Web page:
Giving Back

Ken Kellmen

Ken on the groundWe can keep natural history relevant by being an ambassador. When someone asks what you’ve found, give them the hand lense, give them the binoculars and then tell them to look for themselves and share what they see. Clubs are also a wonderful way for young folks to meet experienced naturalists who will very happily tell them things they’ve learned or seen and tips on how to become a great naturalist. Both parties will be content as knowledge is being shared and kept relevant. 

Another way I’ve contributed to our community is with my collections. I’ve spent endless years studying bryophytes and lichens, all while collecting, labeling, and preserving them. I’m mostly self taught, but I am quite passionate about botany and creating a nonvascular plant collection for someone to go through in the future. Having collections is vital because it gives us a look into the past and it is one of the greatest gifts a naturalist can create. 

Larry Ford

larry with ken norrisAdvice I often give is to remain a student, but find confidence in knowledge learned. Find a mentor or two and continue to offer your help. Ask questions about how they explore and understand nature and when you find a good mentor keep in touch. To navigate to a rewarding and effective career, you have to try out different roles and topics. Many people who hear that scientific research is the best path, and study toward that goal, later discover they are not suited for that role. Try a few different roles and topics, and persist until you understand them. Then watch for opportunities that you might not understand. Ask mentors which path would work for you - they’re there to help guide you.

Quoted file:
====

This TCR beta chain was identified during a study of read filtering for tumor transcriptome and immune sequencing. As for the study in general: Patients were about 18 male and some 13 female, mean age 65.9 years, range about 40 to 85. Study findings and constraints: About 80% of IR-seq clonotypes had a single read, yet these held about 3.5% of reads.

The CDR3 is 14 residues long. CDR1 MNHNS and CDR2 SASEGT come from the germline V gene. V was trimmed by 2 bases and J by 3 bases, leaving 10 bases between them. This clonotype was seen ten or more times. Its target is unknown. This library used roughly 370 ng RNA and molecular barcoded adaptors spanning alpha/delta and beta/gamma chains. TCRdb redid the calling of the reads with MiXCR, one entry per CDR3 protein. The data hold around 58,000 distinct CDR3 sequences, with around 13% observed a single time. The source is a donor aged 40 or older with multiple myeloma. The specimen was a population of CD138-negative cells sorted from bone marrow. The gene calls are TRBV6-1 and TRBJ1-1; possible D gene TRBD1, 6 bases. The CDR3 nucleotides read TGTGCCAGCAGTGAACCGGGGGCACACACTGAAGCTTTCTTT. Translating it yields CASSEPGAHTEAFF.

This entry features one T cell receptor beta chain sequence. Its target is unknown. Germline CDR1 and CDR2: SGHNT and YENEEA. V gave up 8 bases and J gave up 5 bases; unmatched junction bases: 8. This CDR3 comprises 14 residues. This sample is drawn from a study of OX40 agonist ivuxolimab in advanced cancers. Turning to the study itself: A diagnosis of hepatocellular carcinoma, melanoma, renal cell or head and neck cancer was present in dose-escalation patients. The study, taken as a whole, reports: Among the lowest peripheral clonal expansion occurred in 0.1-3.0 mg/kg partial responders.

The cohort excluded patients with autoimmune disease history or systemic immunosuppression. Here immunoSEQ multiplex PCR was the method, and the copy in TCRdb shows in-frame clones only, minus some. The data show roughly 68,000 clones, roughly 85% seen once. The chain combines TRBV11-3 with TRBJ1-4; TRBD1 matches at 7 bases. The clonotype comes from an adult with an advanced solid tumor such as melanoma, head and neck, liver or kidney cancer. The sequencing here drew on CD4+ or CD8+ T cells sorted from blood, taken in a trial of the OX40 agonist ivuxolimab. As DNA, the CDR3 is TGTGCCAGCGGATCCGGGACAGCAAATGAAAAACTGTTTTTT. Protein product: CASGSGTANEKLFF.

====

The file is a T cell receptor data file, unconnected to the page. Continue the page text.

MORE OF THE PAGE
I have found myself giving back by teaching students with Ken Norris, taking on apprentices and being a mentor. I include stories of field experiences and how to be an effective consultant. I regularly apply the lessons I learned about keeping field journals to my notes from conversations and field observations for my work which will help the people I advise.

Grey Hayes

grey hayes on a hillsideI worry that knowledge we have gained will become lost. We need to keep what we have learned while we add on new discoveries. For example ranchers have lost a lot of their acquired knowledge about the land. Many rancher families have been living on the same land for generations and have learned a lot about it so they are naturalists in their own right. However now there are fewer ranchers and many farms are managed by larger companies so all that information they’ve obtained is becoming lost. 

It is important that we bridge the gap between old and young naturalists to keep the knowledge we have learned circulating and available. Many well established naturalists don’t know the faces of the younger generations. Perhaps this is because young naturalists are afraid to reach out, but they shouldn’t be. Older naturalists are springs of knowledge who are gushing to share. By taking part in this community and using this knowledge to their advantage, the next generation of naturalists will be able to take long strides in terms of conservation and preservation because they are backed by this wealth of knowledge.